Food Guide

Why Is My Potato Green Inside? Discover the Surprising Reason

When you cut open a potato, you expect to find a nice, clean, white interior.

If you’re instead met with a green shade, you’re likely not happy about it.

So what gives? Why is my potato green inside? There are a few reasons for this color change, and it’s important to know what they are.

1. Potato starts to turn green when it is exposed to sunlight.

Why is my potato green inside? Potato starts to turn green when it is exposed to sunlight.

The potato skin contains a photosynthetic pigment called chlorophyll.

This is the same pigment that makes leaves green.

As the potato is exposed to more sunlight, the amount of chlorophyll increases and the potato turns green.

The greening of potatoes is a natural process and it is not harmful to eat them.

In fact, the green color can be a sign that the potato is full of nutrients and antioxidants.

The best way to avoid the greening of potatoes is to store them in a cool, dark place.

Potatoes are rich in starch, which is a complex carbohydrate that is digested slowly and provides the body with a steady supply of energy.

2. Greening potatoes are not usually dangerous to eat.

You most likely won’t get sick from eating green potatoes, but you should still avoid doing so.

The green color is indicative of a toxin known as solanine, which is found in various plants in the nightshade family, such as potatoes, tomatoes, eggplant, and peppers.

Solanine is a glycoalkaloid poison that can cause headaches, nausea, diarrhea, abdominal pain, weakness, and confusion.

It can also cause skin irritation if you come into direct contact with it.

Greening potatoes are not usually dangerous to eat, but you may want to avoid them anyway, as they can taste bitter and have an unpleasant texture.

3. Green potatoes can be cooked like any other potato.

Green potatoes are safe to eat if they have died due to overwatering, and the green color will disappear once the potato is cooked.

If you want to store your potatoes for longer than a few days, it’s best to keep them in a paper bag or mesh bag that allows air to circulate around them.

This will help keep them from sprouting too quickly.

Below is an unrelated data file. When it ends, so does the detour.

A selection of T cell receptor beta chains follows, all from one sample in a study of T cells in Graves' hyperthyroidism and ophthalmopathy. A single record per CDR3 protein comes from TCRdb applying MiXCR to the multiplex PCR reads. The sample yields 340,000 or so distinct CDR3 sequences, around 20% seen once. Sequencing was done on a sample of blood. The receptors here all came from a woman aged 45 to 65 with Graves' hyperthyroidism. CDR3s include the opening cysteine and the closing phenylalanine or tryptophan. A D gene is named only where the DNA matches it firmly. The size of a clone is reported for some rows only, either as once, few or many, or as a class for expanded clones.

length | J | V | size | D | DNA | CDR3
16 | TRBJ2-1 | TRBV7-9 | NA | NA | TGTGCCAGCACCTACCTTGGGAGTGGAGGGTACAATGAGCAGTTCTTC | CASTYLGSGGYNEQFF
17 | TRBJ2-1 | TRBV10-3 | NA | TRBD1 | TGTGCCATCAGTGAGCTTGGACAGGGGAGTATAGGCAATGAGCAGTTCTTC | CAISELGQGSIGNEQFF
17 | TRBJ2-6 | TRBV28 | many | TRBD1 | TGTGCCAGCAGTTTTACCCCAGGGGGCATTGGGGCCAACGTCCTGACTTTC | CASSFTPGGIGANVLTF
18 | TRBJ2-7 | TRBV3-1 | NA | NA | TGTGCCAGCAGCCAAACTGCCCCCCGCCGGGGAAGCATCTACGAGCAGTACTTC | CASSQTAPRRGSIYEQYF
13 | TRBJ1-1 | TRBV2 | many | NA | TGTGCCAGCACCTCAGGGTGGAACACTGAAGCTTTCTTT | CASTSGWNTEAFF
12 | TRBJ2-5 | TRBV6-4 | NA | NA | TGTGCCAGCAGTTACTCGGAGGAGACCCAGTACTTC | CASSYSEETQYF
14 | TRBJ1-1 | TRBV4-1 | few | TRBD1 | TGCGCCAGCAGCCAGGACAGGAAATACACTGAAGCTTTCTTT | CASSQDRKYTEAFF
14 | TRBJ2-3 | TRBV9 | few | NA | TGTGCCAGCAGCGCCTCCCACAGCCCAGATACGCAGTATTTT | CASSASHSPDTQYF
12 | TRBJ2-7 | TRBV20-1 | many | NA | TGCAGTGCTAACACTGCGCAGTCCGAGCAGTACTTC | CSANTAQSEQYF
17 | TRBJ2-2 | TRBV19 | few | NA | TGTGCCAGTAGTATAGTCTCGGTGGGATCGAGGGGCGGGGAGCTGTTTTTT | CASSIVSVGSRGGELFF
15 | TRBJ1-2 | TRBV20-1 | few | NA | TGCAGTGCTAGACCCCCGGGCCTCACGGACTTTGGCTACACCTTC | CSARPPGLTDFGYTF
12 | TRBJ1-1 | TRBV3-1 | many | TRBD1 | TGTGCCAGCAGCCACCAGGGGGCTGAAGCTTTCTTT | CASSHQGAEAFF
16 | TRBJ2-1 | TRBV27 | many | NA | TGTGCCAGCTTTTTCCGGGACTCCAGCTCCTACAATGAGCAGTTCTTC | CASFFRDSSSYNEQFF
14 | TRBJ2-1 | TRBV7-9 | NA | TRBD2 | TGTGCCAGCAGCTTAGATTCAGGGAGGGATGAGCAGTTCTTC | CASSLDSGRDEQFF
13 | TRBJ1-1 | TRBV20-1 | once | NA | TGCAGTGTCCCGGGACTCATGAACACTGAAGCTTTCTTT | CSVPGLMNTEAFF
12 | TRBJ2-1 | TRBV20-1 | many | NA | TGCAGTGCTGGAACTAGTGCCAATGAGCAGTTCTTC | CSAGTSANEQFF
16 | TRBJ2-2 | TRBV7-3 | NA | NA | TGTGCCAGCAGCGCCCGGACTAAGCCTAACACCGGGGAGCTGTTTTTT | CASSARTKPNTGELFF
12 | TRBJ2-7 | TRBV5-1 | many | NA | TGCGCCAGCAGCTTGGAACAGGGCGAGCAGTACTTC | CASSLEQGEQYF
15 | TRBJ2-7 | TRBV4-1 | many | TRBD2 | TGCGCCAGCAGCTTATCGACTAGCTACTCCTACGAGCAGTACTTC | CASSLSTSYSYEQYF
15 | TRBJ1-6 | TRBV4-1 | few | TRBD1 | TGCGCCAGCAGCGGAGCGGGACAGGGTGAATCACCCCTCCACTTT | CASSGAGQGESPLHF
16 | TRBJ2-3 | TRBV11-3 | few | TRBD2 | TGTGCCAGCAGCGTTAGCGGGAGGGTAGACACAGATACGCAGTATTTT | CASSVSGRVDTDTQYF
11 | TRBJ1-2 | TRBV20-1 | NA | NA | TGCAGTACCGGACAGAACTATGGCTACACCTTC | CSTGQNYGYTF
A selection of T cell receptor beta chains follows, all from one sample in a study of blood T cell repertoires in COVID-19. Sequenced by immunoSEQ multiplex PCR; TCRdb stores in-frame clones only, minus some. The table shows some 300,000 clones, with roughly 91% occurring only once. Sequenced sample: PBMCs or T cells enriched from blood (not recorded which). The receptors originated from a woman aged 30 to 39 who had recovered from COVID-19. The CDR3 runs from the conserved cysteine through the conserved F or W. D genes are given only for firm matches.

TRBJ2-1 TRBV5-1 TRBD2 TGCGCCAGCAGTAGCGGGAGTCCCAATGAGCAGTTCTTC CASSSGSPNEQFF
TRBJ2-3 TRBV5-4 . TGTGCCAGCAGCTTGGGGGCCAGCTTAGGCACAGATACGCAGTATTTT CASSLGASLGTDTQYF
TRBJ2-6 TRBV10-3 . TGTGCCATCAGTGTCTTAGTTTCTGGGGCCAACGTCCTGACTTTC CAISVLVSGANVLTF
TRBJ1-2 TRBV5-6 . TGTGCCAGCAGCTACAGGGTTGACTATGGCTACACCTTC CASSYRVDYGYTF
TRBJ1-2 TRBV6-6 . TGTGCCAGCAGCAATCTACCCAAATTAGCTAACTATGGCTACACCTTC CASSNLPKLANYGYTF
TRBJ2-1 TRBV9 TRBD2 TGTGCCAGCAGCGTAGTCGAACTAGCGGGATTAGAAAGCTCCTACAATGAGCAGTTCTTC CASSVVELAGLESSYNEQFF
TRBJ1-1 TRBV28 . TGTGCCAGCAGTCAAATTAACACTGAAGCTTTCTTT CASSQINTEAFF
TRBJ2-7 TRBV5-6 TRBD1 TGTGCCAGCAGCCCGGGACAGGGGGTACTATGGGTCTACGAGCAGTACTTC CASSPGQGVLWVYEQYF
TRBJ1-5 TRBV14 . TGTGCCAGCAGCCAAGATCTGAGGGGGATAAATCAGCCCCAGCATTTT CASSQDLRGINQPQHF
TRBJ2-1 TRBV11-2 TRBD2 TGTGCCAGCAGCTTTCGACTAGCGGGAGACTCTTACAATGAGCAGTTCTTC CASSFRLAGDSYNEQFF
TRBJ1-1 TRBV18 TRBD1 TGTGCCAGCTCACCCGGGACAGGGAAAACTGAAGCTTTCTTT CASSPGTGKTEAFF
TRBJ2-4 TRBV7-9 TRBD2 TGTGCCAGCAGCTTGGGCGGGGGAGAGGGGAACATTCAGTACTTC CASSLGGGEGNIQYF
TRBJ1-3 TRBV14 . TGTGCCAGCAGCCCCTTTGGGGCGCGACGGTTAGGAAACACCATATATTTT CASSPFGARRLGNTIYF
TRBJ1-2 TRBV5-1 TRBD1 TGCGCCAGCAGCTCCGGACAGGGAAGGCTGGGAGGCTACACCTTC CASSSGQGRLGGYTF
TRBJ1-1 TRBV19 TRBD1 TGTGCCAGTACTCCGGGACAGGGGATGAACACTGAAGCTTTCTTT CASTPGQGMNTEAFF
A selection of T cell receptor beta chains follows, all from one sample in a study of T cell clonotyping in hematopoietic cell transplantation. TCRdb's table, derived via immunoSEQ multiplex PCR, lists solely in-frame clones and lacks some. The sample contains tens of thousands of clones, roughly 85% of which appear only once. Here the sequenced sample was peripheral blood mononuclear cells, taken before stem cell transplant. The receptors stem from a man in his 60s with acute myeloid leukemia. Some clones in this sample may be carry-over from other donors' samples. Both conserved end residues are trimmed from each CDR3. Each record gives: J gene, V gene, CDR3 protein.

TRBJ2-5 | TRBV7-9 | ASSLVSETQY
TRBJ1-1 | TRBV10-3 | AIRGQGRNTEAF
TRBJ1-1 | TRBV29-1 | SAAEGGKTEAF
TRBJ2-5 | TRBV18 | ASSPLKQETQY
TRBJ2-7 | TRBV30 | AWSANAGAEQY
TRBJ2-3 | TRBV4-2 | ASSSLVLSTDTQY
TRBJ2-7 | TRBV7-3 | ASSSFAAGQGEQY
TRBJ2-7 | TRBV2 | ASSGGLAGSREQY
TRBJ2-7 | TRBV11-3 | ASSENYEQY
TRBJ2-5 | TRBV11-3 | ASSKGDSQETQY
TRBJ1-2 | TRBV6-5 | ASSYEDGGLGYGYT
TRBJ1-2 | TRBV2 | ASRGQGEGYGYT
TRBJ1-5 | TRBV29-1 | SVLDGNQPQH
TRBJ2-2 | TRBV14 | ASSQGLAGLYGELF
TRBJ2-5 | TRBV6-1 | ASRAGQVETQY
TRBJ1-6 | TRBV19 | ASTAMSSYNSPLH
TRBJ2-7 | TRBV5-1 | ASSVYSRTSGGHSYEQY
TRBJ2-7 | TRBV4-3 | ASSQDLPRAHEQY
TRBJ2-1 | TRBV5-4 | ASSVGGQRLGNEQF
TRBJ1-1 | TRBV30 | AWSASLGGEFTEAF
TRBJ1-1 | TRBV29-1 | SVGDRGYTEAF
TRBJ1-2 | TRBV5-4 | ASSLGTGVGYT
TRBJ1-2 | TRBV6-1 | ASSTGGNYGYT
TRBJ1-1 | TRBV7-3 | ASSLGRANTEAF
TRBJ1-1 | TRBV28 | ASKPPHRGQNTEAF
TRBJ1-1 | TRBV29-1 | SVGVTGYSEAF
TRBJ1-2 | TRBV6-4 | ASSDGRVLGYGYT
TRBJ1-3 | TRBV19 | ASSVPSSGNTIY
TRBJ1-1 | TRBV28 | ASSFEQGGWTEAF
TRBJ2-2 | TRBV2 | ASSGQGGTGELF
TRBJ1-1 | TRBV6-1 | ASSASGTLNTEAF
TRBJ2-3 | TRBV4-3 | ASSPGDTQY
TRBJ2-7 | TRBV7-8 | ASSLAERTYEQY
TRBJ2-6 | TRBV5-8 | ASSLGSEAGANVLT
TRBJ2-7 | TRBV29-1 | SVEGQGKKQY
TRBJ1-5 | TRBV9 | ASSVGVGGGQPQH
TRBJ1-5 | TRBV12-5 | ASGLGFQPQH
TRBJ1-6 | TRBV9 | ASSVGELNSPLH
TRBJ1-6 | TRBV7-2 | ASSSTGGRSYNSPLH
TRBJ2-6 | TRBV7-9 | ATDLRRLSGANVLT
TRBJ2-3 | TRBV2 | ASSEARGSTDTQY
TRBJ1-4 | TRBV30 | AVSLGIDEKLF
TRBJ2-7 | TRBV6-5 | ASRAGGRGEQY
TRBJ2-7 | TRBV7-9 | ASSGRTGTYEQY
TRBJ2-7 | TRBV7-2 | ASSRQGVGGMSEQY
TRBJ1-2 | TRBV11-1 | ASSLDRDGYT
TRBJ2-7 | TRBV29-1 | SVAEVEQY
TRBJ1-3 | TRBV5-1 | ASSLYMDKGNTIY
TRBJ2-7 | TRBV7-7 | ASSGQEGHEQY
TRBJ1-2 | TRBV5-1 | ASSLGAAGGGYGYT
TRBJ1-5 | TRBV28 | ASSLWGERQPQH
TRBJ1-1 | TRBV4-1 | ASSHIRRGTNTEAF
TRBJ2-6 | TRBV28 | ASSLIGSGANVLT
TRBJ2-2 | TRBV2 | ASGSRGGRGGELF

4. If the potato is soft and has begun to sprout, it should not be eaten.

Green potatoes should not be eaten.

The green color is caused by a buildup of toxins called solanine, which can make you sick.

Potatoes that have begun to sprout are also not safe to eat, as they contain high levels of solanine.

If you have a potato that is soft and has begun to sprout, it should not be eaten.

The soft texture and sprouting indicate that the potato is past its prime and is no longer safe to eat.

If you have a green potato that is still firm and has not begun to sprout, it may be safe to eat, but it is best to avoid eating green potatoes.

The color is a indication that the potato is not ripe and may have high levels of solanine.

5. To avoid green potatoes

Green potato skin is caused by a buildup of a chemical called solanine.

Solanine is a glycoalkaloid that is found in potatoes and other plants of the nightshade family.

It is toxic in large quantities and can cause a variety of symptoms, including diarrhea, nausea, vomiting, stomach pain, and headaches.

Potatoes that are infected with the bacteria or fungi that produce solanine may also turn green.

In addition, potatoes that are exposed to certain chemicals or fertilizers may also turn green.

The green color is caused by the formation of chlorophyll, which is a compound that is found in all plants and is responsible for giving them their green color.

There are several ways to avoid green potatoes.

The most important is to store them in a cool, dry place.

Potatoes should also be kept away from light, as this can also cause them to turn green.

It is also important to avoid potatoes that are cracked or have any signs of decay, as these can be a source of bacteria or fungi that can cause the potatoes to turn green.

In a nutshell

So, as you can see, it’s notTime to get creative.

I hope that you’ve found this information helpful and that you’ve learned something new about potatoes.

Now it’s time to put your knowledge to use and start cooking!.

Emily W.

Emily Wong is an Asian-American food writer the founder of With nearly 8 years of experience, she has a passion for making cooking accessible to everyone and sharing her personal experiences with food. Emily's vision for is to create a community of food lovers who are passionate about cooking, eating, and sharing their experiences with others. Read my story
Back to top button